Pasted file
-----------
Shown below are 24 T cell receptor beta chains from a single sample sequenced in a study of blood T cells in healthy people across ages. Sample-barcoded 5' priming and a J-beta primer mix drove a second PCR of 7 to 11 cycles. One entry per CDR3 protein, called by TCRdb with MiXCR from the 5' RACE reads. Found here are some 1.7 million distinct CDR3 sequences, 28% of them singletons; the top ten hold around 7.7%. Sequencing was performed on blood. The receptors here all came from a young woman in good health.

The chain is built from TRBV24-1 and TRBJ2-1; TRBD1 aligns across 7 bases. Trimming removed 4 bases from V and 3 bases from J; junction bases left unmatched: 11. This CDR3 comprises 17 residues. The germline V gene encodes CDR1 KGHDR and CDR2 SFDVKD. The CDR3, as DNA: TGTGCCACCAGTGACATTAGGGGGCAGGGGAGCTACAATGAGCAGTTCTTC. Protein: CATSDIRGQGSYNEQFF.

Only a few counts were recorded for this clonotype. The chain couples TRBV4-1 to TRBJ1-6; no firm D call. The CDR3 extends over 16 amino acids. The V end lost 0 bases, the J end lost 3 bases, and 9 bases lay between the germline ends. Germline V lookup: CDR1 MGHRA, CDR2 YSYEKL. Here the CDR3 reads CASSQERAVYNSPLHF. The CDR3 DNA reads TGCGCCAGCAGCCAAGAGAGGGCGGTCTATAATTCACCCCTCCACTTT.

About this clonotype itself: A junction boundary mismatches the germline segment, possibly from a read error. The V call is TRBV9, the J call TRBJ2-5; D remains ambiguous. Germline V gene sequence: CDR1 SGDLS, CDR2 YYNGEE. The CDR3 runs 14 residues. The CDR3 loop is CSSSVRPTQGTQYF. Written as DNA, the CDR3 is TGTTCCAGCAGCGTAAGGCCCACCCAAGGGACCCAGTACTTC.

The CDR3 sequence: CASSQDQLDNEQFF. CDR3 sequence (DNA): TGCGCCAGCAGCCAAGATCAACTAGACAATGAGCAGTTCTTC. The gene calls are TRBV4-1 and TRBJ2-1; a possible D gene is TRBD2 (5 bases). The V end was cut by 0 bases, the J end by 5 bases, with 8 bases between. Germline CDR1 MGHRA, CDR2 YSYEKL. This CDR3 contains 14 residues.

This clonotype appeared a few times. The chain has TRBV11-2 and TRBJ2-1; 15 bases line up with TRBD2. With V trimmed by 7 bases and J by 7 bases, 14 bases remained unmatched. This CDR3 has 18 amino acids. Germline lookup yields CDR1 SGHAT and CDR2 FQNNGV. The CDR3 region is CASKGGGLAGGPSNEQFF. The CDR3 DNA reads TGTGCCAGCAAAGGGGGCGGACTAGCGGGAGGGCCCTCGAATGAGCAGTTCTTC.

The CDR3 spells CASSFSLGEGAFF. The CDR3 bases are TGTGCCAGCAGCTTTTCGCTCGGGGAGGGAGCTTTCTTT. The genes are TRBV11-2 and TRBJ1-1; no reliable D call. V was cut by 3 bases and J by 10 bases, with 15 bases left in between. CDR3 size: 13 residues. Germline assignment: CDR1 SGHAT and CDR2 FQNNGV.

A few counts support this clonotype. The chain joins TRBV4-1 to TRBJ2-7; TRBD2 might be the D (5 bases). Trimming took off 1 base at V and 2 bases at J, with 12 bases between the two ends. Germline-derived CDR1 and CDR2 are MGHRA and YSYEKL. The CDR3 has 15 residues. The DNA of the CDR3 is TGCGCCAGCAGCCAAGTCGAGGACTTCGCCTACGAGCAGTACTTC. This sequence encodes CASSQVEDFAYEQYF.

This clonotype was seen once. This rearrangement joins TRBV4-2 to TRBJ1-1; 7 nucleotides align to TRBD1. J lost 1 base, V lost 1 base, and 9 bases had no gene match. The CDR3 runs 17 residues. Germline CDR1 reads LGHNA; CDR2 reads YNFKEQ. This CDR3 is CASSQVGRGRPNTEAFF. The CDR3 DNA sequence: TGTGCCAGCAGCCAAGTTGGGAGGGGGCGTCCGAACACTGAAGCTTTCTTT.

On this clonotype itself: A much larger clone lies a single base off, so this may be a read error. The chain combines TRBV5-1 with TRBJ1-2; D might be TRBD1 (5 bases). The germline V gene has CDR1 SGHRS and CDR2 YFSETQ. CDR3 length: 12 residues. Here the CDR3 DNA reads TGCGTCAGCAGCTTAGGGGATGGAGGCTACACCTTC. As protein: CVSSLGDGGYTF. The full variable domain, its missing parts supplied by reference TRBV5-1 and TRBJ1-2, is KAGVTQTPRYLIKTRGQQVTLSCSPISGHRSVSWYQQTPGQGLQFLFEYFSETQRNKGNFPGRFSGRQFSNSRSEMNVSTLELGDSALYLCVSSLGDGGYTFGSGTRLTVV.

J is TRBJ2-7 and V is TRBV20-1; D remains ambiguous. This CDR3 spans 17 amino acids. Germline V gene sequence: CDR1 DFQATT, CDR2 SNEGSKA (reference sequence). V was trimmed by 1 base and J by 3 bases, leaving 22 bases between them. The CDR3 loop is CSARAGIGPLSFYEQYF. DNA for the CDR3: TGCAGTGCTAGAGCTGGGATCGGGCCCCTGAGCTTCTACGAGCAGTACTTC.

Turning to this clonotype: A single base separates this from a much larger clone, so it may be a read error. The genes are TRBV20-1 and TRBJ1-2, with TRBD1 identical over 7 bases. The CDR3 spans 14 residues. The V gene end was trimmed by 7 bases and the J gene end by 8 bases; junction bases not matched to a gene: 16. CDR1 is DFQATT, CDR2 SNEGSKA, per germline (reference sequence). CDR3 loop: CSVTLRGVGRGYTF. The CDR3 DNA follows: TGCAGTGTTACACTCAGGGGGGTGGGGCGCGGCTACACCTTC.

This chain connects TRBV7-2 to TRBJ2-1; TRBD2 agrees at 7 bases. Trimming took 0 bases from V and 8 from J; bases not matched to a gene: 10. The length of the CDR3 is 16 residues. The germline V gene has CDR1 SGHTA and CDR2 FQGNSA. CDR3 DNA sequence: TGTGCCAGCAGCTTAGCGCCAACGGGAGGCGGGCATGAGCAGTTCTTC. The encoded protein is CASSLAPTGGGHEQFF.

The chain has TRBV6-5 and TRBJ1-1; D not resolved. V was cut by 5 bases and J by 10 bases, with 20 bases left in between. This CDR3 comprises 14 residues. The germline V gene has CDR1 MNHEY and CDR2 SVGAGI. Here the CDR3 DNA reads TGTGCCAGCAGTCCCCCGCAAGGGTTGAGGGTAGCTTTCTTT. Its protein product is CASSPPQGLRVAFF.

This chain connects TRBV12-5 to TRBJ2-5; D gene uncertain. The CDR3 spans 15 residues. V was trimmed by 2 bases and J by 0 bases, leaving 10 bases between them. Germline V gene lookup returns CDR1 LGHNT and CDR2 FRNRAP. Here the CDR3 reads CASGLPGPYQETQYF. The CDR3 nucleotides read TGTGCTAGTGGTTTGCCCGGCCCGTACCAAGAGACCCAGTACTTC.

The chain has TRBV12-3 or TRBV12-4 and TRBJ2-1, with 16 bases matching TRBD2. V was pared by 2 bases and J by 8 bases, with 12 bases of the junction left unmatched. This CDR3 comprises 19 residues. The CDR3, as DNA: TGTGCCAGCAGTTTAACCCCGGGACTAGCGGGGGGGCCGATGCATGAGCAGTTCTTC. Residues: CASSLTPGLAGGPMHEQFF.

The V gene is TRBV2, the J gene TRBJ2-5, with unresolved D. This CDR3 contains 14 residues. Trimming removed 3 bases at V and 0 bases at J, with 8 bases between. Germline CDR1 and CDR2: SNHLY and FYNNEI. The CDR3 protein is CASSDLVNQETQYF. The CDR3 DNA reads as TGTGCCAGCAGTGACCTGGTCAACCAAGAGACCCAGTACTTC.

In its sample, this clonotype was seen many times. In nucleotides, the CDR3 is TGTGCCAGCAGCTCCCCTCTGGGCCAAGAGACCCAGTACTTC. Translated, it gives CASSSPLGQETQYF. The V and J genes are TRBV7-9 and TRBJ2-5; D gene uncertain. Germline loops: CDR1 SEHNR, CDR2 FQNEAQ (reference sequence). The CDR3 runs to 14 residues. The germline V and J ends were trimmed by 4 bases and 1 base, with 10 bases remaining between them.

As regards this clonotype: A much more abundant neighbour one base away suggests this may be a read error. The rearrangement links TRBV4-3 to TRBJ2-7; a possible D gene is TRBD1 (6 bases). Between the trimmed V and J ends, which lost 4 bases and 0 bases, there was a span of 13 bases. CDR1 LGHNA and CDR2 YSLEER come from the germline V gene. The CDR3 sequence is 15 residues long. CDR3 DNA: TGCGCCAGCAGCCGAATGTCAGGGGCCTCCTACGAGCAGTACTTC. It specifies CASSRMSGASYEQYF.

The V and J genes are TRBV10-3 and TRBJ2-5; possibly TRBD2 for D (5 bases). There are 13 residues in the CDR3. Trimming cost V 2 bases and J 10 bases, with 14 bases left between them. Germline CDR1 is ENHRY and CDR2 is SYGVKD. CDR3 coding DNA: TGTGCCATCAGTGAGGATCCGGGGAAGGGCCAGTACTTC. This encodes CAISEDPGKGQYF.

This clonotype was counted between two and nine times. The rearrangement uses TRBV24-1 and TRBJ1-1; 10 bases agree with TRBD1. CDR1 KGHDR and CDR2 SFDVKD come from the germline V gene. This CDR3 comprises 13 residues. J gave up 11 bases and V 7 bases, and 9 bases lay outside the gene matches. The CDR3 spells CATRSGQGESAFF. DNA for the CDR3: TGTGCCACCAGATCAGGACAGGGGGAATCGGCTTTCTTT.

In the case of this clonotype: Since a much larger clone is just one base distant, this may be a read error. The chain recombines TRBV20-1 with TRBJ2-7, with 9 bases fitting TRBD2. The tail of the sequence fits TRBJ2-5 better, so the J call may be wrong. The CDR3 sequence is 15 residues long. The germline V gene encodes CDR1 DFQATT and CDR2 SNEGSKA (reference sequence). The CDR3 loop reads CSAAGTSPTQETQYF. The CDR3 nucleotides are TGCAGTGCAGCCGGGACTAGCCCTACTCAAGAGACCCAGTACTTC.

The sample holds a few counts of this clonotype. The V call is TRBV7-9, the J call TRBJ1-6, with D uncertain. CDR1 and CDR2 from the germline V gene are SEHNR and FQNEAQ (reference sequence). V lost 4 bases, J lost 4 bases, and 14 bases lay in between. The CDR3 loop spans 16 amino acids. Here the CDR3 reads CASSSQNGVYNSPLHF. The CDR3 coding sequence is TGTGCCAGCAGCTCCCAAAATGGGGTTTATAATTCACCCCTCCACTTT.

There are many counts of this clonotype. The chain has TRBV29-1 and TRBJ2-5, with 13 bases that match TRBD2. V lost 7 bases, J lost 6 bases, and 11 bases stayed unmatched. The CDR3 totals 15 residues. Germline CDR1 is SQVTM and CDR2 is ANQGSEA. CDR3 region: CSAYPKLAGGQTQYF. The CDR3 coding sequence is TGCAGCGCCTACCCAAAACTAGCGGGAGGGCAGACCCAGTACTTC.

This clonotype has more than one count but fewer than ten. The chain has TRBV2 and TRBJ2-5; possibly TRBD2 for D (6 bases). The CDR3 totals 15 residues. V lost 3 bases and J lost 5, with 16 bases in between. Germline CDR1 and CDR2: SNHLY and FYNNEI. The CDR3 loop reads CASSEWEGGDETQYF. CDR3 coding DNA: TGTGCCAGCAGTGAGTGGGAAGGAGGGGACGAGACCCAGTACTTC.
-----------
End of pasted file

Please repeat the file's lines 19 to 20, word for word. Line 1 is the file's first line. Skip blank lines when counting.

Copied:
As regards this clonotype: A much more abundant neighbour one base away suggests this may be a read error. The rearrangement links TRBV4-3 to TRBJ2-7; a possible D gene is TRBD1 (6 bases). Between the trimmed V and J ends, which lost 4 bases and 0 bases, there was a span of 13 bases. CDR1 LGHNA and CDR2 YSLEER come from the germline V gene. The CDR3 sequence is 15 residues long. CDR3 DNA: TGCGCCAGCAGCCGAATGTCAGGGGCCTCCTACGAGCAGTACTTC. It specifies CASSRMSGASYEQYF.

The V and J genes are TRBV10-3 and TRBJ2-5; possibly TRBD2 for D (5 bases). There are 13 residues in the CDR3. Trimming cost V 2 bases and J 10 bases, with 14 bases left between them. Germline CDR1 is ENHRY and CDR2 is SYGVKD. CDR3 coding DNA: TGTGCCATCAGTGAGGATCCGGGGAAGGGCCAGTACTTC. This encodes CAISEDPGKGQYF.